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    1. Thank you. My favorite memory of him is standing along the white picket fence at their house with him telling a neighbor that his granddaughter (me) could whip this other fella's grandson.

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    2. What fun! Well done, you tomgirl. I was a tomgirl/tomboy, too, but I doubt either of my parents or grandparents would have boasted that I could whip anyone. (But I could have!)

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    3. I have only decked two people, both of them children when I was a child. One had purposely slammed my fingers in a door. I turned around and knocked him down the stairs. He didn't try crossing me again. I might have only been 5, but I wasn't taking guff from anyone.

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  7. A great photograph. Would you have been old enough when your grandfather died to have been his little riding companion?

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    1. Heavens no. I was around 4 when he died. My dad hadn't even been born when this shot was taken. My grandfather must have been in his twenties when this was taken.

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  8. I hope that was you ready to go for a ride.

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  9. If your grandfather had been a steelworker in World War 1, he would probably have been exempt from military service as an employee of an essential war industry. I was born in 1955 in western Pennsylvania, and growing up, I knew a lot of men who didn't serve in World War 2 because coal miners and steelworkers were protected jobs. More than likely, your grandfather wouldn't have faced any criticism for not being in the army.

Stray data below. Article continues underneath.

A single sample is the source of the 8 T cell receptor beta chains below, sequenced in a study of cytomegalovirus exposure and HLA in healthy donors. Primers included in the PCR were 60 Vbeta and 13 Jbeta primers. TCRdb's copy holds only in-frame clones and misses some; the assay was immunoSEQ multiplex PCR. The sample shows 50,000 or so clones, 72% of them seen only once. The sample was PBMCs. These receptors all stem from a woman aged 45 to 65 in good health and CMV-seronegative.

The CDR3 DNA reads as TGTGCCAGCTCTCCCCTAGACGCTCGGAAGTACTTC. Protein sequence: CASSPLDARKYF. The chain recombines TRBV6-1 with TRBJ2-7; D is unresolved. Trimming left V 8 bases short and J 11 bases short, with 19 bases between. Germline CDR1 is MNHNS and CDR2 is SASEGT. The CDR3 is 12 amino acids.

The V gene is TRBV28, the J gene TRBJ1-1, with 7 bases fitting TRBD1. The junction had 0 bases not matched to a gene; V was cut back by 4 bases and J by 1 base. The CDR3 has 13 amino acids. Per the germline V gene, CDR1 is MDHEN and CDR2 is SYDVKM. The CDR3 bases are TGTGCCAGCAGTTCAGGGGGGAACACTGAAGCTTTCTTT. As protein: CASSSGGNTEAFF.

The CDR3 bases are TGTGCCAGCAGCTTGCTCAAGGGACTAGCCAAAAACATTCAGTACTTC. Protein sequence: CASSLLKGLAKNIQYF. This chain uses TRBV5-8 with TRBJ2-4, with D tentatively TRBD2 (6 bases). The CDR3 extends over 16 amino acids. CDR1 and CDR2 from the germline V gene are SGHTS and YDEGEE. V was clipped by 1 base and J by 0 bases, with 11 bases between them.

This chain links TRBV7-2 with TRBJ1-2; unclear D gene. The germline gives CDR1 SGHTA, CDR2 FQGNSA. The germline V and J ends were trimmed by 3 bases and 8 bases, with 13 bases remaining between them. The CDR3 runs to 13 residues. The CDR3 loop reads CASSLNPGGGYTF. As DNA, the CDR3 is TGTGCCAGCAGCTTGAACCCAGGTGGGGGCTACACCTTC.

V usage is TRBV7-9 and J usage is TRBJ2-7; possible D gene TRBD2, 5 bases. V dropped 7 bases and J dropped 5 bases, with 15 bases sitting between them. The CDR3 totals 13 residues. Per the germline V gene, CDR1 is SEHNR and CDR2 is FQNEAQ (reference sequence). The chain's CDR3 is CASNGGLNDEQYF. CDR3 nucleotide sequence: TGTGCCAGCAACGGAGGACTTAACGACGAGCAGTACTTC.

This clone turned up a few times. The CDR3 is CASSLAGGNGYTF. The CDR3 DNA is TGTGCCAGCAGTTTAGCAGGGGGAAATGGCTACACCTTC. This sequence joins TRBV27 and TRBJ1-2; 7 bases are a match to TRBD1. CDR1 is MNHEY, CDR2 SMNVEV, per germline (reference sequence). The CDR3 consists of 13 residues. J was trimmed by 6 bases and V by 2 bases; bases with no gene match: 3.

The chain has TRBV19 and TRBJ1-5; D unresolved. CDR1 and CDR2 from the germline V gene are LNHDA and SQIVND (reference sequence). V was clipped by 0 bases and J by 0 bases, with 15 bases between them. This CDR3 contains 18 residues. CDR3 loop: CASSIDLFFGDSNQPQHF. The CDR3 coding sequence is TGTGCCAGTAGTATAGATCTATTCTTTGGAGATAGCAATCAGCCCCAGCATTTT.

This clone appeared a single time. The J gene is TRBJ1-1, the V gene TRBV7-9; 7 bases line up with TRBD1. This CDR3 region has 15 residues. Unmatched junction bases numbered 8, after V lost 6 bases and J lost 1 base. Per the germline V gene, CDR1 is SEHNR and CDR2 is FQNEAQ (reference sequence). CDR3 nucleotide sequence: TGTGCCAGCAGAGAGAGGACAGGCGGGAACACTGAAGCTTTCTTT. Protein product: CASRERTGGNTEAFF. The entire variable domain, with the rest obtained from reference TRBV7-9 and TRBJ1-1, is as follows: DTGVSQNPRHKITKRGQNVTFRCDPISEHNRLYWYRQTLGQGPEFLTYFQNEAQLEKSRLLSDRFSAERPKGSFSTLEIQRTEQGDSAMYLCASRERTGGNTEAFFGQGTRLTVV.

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    1. That's interesting to know. Sadly there's nobody left who could tell me.

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  10. I enjoyed the photo and memories of your grandfather.

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  11. Just hope for the best- steel was an important metal for war materials so others were grateful that he and others did their job. My grandfather whom I never knew served. He died at age 40, leaving 7 children. The stories my mom told me made me wish I'd known him. But I was lucky to have a grandfather since my grandmother married again.

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  12. Even without knowing who his little companion was, this is a great photo to have of your grandfather. It seems that at some times and in some places it was common to photograph driver with horse and carriage.

    Do you have children or are there any descendants anywhere who would like to know your memories or the stories your father told of your grandfather? Write them down. He deserves to be remembered on paper (or computer)!

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  13. It's a fine photograph and a fine write-up. So many from our family made that journey across the Atlantic in the early years of last century to a new life. So brave.

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  14. I really like to see the buggy being pulled by horses. Some movies still use them to set the scene of the era.